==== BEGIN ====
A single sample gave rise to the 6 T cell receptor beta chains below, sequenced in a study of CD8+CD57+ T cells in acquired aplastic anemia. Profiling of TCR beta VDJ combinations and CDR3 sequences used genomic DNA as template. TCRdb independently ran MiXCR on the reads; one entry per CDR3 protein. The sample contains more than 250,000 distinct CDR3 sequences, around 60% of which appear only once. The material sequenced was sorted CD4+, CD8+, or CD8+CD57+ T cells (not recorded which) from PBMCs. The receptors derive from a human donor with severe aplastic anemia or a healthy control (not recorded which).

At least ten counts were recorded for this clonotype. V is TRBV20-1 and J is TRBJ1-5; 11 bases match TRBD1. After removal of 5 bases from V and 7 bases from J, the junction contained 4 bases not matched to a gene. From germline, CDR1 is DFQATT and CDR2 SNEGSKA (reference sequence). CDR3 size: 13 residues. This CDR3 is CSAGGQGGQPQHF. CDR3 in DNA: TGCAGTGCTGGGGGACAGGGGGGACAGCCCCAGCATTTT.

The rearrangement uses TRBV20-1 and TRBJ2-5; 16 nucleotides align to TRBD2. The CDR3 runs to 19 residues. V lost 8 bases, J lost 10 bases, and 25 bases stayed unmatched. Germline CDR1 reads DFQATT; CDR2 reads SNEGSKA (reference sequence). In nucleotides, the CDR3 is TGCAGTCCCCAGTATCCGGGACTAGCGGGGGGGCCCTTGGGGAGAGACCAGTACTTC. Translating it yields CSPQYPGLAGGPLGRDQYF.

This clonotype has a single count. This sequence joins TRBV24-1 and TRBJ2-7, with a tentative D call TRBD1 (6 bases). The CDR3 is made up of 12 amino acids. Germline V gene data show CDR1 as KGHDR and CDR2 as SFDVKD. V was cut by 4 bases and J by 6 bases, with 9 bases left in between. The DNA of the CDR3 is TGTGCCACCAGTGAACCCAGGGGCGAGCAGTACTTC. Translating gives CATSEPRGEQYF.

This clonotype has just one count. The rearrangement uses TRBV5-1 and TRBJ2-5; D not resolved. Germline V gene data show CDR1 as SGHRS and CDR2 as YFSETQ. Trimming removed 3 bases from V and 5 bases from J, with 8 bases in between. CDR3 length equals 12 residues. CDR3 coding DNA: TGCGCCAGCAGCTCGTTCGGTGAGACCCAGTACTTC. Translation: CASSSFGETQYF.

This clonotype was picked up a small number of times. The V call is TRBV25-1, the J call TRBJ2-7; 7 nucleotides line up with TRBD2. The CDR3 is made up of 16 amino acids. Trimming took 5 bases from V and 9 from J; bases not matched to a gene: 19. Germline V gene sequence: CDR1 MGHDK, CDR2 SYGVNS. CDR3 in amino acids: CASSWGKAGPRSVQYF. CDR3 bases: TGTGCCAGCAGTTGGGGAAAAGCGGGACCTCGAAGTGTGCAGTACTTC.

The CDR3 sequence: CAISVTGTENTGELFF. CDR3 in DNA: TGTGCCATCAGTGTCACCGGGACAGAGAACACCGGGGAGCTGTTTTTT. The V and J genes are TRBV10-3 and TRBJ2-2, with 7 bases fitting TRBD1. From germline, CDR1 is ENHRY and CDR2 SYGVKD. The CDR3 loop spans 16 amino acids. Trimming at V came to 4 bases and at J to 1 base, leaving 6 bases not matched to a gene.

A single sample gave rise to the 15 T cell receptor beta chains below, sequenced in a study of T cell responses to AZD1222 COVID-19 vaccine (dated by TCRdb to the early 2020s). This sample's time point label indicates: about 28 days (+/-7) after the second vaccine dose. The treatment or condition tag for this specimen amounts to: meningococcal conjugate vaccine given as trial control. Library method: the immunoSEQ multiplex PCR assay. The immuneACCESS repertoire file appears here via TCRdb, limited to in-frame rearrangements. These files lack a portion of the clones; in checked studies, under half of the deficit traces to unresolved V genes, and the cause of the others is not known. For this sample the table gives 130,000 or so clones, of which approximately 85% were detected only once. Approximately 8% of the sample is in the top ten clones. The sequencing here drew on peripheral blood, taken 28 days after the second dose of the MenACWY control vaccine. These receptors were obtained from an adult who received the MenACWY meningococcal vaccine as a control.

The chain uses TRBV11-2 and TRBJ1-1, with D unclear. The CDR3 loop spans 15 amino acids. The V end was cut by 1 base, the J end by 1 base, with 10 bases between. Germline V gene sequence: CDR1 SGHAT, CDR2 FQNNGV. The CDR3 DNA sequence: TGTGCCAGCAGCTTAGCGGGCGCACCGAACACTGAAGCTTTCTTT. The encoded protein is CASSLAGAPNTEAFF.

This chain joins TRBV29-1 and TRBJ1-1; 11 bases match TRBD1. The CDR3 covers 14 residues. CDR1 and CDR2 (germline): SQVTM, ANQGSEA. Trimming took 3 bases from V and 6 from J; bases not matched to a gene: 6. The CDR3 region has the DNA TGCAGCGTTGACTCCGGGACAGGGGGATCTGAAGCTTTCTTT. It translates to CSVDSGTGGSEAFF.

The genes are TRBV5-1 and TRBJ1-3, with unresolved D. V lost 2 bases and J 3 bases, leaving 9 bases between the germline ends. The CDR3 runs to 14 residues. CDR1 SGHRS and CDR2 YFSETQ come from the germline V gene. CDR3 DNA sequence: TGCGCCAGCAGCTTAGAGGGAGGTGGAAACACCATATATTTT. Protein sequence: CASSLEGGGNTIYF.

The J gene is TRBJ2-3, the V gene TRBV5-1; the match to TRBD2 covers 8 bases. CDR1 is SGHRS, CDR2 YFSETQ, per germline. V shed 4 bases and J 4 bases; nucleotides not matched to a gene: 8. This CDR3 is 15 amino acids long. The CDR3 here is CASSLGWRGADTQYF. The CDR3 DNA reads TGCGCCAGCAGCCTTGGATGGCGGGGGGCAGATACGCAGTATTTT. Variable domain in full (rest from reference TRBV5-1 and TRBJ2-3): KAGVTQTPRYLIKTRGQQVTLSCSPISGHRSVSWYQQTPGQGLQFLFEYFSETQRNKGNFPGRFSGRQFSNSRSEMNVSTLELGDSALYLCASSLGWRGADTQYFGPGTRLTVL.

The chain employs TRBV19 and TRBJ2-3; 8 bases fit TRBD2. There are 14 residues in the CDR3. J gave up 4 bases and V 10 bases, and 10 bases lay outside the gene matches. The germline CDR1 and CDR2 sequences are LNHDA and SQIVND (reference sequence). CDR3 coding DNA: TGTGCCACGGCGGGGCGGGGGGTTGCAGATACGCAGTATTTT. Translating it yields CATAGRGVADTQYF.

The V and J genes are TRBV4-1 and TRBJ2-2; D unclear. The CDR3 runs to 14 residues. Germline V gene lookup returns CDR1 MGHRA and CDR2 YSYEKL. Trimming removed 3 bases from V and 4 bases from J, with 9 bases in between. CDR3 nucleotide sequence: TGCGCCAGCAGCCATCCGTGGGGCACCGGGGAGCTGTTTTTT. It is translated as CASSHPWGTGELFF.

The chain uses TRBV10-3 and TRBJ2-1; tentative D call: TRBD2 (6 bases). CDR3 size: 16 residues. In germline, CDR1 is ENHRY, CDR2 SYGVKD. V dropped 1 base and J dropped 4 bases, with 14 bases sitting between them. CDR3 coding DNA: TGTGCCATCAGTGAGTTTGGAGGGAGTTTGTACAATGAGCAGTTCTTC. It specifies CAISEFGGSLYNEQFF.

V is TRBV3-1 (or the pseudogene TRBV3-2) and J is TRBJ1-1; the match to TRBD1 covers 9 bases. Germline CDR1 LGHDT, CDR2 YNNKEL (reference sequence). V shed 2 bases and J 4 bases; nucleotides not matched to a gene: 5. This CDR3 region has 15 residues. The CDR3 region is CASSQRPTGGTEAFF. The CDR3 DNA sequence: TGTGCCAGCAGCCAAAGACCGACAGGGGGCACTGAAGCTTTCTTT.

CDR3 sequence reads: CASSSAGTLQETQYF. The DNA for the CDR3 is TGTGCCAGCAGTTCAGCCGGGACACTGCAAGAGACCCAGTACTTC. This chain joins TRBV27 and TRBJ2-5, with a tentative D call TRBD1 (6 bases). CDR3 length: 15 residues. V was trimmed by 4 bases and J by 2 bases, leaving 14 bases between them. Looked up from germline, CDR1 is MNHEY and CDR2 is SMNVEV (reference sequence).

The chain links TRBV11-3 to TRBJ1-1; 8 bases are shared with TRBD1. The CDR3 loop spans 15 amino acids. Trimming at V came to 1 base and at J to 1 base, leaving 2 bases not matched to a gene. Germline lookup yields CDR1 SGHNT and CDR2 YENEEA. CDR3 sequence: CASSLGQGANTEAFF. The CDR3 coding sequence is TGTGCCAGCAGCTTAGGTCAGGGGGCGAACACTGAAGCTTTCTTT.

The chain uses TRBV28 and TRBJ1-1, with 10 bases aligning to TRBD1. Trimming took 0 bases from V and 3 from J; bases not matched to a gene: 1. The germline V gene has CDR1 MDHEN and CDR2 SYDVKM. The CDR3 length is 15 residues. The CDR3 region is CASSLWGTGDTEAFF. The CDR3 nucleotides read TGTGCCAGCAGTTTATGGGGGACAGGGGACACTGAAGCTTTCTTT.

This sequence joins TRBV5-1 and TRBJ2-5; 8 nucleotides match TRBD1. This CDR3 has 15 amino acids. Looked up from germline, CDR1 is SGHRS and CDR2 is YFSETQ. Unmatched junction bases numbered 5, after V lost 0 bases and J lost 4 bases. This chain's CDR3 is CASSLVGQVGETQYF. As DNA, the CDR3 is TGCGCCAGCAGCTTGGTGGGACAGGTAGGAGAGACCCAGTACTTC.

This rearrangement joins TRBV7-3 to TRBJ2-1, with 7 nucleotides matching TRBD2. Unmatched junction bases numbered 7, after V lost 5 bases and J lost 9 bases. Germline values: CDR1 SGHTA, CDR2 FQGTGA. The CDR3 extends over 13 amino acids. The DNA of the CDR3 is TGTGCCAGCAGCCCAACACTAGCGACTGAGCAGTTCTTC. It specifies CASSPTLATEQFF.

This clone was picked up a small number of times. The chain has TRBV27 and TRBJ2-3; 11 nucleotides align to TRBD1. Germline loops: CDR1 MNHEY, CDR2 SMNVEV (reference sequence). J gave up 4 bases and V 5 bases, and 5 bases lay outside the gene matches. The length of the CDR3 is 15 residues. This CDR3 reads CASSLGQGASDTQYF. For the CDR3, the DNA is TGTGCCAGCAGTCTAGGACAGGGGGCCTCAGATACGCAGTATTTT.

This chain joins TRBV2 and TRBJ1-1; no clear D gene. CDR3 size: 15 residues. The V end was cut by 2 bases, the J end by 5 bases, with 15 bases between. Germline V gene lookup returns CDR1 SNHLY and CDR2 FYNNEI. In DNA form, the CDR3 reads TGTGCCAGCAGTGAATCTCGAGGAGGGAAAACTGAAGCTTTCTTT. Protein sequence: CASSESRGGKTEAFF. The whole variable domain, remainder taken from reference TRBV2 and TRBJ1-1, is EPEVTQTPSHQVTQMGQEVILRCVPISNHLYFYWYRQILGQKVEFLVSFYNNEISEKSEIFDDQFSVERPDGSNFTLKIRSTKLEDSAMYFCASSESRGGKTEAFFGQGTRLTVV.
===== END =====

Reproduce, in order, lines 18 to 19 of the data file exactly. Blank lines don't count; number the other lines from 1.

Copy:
The chain links TRBV11-3 to TRBJ1-1; 8 bases are shared with TRBD1. The CDR3 loop spans 15 amino acids. Trimming at V came to 1 base and at J to 1 base, leaving 2 bases not matched to a gene. Germline lookup yields CDR1 SGHNT and CDR2 YENEEA. CDR3 sequence: CASSLGQGANTEAFF. The CDR3 coding sequence is TGTGCCAGCAGCTTAGGTCAGGGGGCGAACACTGAAGCTTTCTTT.

The chain uses TRBV28 and TRBJ1-1, with 10 bases aligning to TRBD1. Trimming took 0 bases from V and 3 from J; bases not matched to a gene: 1. The germline V gene has CDR1 MDHEN and CDR2 SYDVKM. The CDR3 length is 15 residues. The CDR3 region is CASSLWGTGDTEAFF. The CDR3 nucleotides read TGTGCCAGCAGTTTATGGGGGACAGGGGACACTGAAGCTTTCTTT.